As the busiest and most densely populated county in America, Manhattan has always been a big fan of skyscrapers. Limited by its street grid, however, buildings in New York City are often skinny and tall. Rather than constructing another slim tower by building upwards, "New York Horizon" envisions a new paradigm by digging downward to Central Park's bedrock, which will reveal the park’s rugged natural terrain while also creating a continuous wall of skyscrapers around its periphery to house habitable spaces with unobstructed views of the new underground park.
Envisioned by Frederick Law Olmsted and Calvert Vaux over 150 years ago, Central Park was so beautifully designed that the people of today overlook the fact that it is actually an artificial piece of land built upon the once rugged, bedrock-strewn landscape, which had to be heavily sculpted in order to show any semblance to a park. The project's inspiration builds upon Olmsted’s theory of providing equally accessible common green space to all citizens and giving people "greater enjoyment of scenery than they could otherwise have consistently with convenience within a given space”. His vision, however, is slowly disappearing as skyscrapers continue to rise higher than ever around the park. And unfortunately, only the affluent few that can live and/or work on top of these towering skyscrapers are given the benefit and enjoyment of the park’s total stunning view on a daily basis.
The project was conceived to contrast against the city's densely constructed buildings and towering skyscrapers, as well as, to provide New Yorkers with a natural environment that they could enjoy and use as an escape from their busy urban lives. Consequently, the soil removed from the park would be used to add a more dynamic landscape (mini-mountains, hills etc.) to underdeveloped plots all over Manhattan. This would create a new urban condition, where the newly constructed landscape becomes a cohesive part of the city. This reimagined parkland would allow for hiking, climbing, swimming and other outdoor activities. And finally, the reflective glass façade canvassing the wall of skyscrapers will reflect the park’s natural terrain and create the illusion of a never-ending natural world within the heart of Manhattan’s concrete jungle, while also offering New Yorkers’ a perspective of the landscape that is not limited by the park’s physical boundaries.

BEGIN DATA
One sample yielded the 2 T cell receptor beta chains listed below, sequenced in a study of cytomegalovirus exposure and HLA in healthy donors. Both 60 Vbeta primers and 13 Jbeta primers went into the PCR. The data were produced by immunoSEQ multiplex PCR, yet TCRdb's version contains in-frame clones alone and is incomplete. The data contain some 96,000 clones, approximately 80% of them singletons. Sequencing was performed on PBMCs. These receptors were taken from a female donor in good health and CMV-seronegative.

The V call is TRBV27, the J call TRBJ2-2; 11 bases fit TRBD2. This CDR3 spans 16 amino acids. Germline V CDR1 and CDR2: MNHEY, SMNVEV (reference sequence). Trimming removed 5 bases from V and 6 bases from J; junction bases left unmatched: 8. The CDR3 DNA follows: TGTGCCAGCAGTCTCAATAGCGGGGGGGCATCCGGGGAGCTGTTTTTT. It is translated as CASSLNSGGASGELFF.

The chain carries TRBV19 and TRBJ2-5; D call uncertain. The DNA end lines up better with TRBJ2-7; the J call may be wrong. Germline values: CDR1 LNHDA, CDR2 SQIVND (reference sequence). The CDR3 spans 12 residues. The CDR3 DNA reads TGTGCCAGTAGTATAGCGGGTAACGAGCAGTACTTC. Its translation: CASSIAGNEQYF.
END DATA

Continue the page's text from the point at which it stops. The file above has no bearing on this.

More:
The 1000 feet tall, 100 feet wide wall of skyscrapers/mega-structure would create 7 square miles (80 times greater than the Empire State Building) of habitable indoor space, while introducing more natural diversity and verticality to the once flat 1.3 square mile Central Park. The seven-mile-perimeter wraparound mega-structure would contain apartments, retails, museums, libraries, etc. within the 100 feet deep inhabitable walls, with an unobstructed view and connection to the park. Following Manhattan’s city grid, there are main circulation cores (elevators) that would align with every single street from 59th to 110th street to transfer people down to the park, as well as to other various floors. Secondary circulation (ramps, stairs) would connect separate spaces in various scales between the cores.
The goal of the concept is to reverse the traditional relationship between landscape and architecture. Instead of building distant, flat landscapes to surround and complement individual architectural buildings, the natural landscape is now the centerpiece. In this case, the dynamic landscape is surrounded by characterless architecture that tries to be nothing but mirror that reflects nature.
In the heart of New York City’s concrete jungle, a New Horizon is born.